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How to help friend in abusive relationship

(10 Posts)
sian05 Thu 17-Mar-16 14:20:23

I would like some advice on how to help a friend of mine and DH's who is in an abusive relationship. She has been with her partner about 18 months and they are engaged and living together in her house. We haven't ever met him as she lives about 100 miles away. A few alarm bells did start to ring last summer when we tried to arrange a time to meet up as we would usually do two or three times a year and she either wasn't responding to messages (voice and text) or gave very brief replies.

DH finally saw her in October at an event they go to every year. She then told him that her relationship was not good. Her partner was controlling, had hit her once and that she thought he had hacked her phone (hence her reluctance to send messages). Because he lives in her house she said she can't leave and is afraid if she changes the locks he will break in. However, she then also said she did love him and thinks if he got help everything would be ok - she feels the aggression is as a result of PTSD as he is ex-army.

She sent a text a week later to say she had had a long talk with her partner and he was very tearful and everything was good.

DH tried to stay in touch but again her responses were limited. We tried to arrange another meet up but on the day we couldn't get hold of her by phone or text. We finally got a message to say things were complicated and sorry we hadn't been able to meet.

Two weeks ago my DH got a birthday card from her with a cheery message but inside was a post it note inside asking us to destroy it after reading saying things weren't good, she was afraid everything was being read and hacked again and that she didn't want to lose contact with us. She is in our area next weekend has said she will come and see us then.

Because of the distance and limited contact I almost feel like this is our only chance to be able to help her. I have read some advice online but would like to know what the most important things we can do for her are - is it just to reassure her we support her or is there anything practical we or she can do? I know a lot will depend on whether she feels ready and able to leave the relationship but want to make sure we are doing all we can. We are both really worried about her.

Morasssassafras Thu 17-Mar-16 17:47:36

I know for me the most important thing would have been to know that you would be there for me, even if I wasn't ready to leave yet and that I could literally phone day or night if I had a problem or needed to talk and that you would be there to support me emotionally and practically (pay for a hotel for the night etc), and that you wouldn't judge me. It will be worse than she's said so far. She saw the nice him and will cling to the belief that he can return to that. One day she'll realise that the 9O% good is outweighed by the 10% bad, and that the bad is the real person and everything else is just to keep her there.

Thank you for being there for her.

Also the law changed last December so certain coercion and controlling behaviour is now specifically illegal, have a read up of it so if anything she says is mentioned there then you can point to it.

I don't know if you saw it but there was a documentary on BBC this week called 'Behind Closed Doors' which may give you a hint to the difficult task that victims can have working out that the behaviour is actually domestic abuse, that people will believe them and that they can't help the abuser to get better.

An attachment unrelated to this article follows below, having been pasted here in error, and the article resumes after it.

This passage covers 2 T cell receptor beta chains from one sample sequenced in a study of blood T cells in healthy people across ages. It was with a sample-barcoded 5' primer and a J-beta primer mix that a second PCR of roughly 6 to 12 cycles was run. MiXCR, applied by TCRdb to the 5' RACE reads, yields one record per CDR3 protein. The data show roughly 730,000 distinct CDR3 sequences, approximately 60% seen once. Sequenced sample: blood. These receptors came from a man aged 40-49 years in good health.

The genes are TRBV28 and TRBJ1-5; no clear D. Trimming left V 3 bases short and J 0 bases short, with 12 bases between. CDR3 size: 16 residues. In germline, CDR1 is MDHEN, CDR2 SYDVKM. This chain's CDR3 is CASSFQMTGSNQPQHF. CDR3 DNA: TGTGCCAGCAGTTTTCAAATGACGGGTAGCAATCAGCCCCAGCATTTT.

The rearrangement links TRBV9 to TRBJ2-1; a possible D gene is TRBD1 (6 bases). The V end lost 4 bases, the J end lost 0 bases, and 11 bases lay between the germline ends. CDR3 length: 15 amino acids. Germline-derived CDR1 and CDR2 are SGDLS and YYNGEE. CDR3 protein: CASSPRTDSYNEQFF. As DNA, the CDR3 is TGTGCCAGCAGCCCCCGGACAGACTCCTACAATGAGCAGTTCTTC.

Cathpot Thu 17-Mar-16 17:58:35

I rang woman's aid years ago on behalf of a friend ( who sadly hasn't left yet). They said that you can't do anything until the person is ready to leave the relationship themselves but a practical step was to arrange a coded sentence for them to be able to say 'come and get me' or 'I'm coming to you today' in an apparently innocuous way so they could have that conversation in front of their partner without them realising what was being arranged.

sian05 Thu 17-Mar-16 21:15:06

Thank you for both your replies. I think you are right that the most important thing is that she knows we are there for her and that we absolutely don't judge her and understand her lack of contact isn't through choice. That was the impression I got from her note - that she is worried we think she wants to lose contact. We were also concerned at her request to destroy it as that seems like a paranoia he will find out she wrote it.

I will definitely look into the changes in the law and also suggest to her some kind of code if she needs to leave or needs help.

The other thing I am worried about is as it is her house they are living in if she wants end the relationship how can she get him out? Or if she gets to the point where she physically leaves him and moves out again how does she get him out of her house?

Thanks again for any help and advice

Morasssassafras Fri 18-Mar-16 08:18:01

It's only paranoid is someone isn't out to get you. Living in an abusive relationship, especially one where she thinks/knows he has hacked or is watching her could have bought on a kind of seige mentality. She'll be taking whatever steps she thinks she needs to to stay safe, even if they don't make sense to an outsider. She knows, to an extent, what he is capable of.

I think that if it's solely her house then she can literally tell him to go and call the police to remove him and take back the keys if he won't. Easier said than done obviously and it's important to know a woman is most at risk at the time she leaves/tells him to leave and for the next two weeks. If it happens following an assault etc then the police should be able to help with extra security for her if not then possibly staying elsewhere or having someone stay with her may be wise, dependant on her perception of the danger he poses. I've just reread your op and with possible ptsd and ex-army she should go for the safest option possible.